The Long Road to the Fast Track: Career and Family
AbstractThe career and family outcomes of college graduate women suggest that the twentieth century contained five distinct cohorts.' Each cohort made choices concerning career and family subject to different constraints. The first cohort, graduating college from the beginning of the twentieth century to the close of World War I, had either family or career.' The second, graduating college from around 1920 to the end of World War II, had job then family.' The third cohort the college graduate mothers of the baby boom' graduated college from around 1946 to the mid-1960s and had family then job.' The fourth cohort graduated college from the late 1960s to the late 1970s. Using the NLS Young Women I demonstrate that 13 to 18 percent achieved career then family' by age 40. The objective of the fifth cohort, graduating from around 1980 to 1990, has been career and family,' and 21 to 28 percent (using the NLS Youth) have realized that goal by age 40. I trace the demographic and labor force experiences of these five cohorts of college graduates and discuss why career and family' outcomes changed over time.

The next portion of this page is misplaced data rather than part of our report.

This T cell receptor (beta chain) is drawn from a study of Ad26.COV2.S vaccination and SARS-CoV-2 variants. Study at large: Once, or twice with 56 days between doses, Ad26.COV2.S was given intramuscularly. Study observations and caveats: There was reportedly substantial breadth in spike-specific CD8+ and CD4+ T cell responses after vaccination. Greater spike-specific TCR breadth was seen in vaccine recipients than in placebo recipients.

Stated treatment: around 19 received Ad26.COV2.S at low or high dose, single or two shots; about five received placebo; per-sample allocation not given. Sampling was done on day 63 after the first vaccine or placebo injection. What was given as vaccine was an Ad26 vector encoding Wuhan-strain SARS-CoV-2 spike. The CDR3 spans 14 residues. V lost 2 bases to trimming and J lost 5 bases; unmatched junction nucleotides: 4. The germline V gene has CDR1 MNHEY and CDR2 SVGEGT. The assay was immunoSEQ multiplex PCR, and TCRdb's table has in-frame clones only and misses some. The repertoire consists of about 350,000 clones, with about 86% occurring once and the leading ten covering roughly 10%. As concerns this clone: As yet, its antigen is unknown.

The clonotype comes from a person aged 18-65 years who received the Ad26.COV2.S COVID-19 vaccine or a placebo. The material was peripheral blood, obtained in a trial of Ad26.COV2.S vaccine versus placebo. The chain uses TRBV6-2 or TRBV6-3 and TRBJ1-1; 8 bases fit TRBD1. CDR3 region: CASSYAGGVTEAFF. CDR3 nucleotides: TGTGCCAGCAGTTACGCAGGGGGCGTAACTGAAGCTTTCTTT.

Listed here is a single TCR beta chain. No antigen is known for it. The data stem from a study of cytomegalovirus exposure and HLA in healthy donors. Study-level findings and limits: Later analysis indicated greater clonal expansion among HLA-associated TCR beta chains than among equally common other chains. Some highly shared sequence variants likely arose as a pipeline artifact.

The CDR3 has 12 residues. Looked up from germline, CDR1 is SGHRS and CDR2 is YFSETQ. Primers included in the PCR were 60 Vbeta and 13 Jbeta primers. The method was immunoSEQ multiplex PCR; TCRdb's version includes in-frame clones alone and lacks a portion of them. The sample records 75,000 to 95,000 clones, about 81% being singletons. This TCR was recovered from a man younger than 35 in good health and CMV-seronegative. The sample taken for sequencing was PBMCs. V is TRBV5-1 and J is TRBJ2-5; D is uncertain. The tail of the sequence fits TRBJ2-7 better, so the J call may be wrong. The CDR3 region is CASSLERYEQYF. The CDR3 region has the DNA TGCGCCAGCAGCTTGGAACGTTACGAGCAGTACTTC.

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Bibliographic InfoPaper provided by National Bureau of Economic Research, Inc in its series NBER Working Papers with number 10331.
Date of creation: Mar 2004
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Other versions of this item:
- Goldin, Claudia, 2004. "The Long Road to the Fast Track: Career and Family," Scholarly Articles 2920116, Harvard University Department of Economics.
- J0 - Labor and Demographic Economics - - General
- N3 - Economic History - - Labor and Consumers, Demography, Education, Health, Welfare, Income, Wealth, Religion, and Philanthropy
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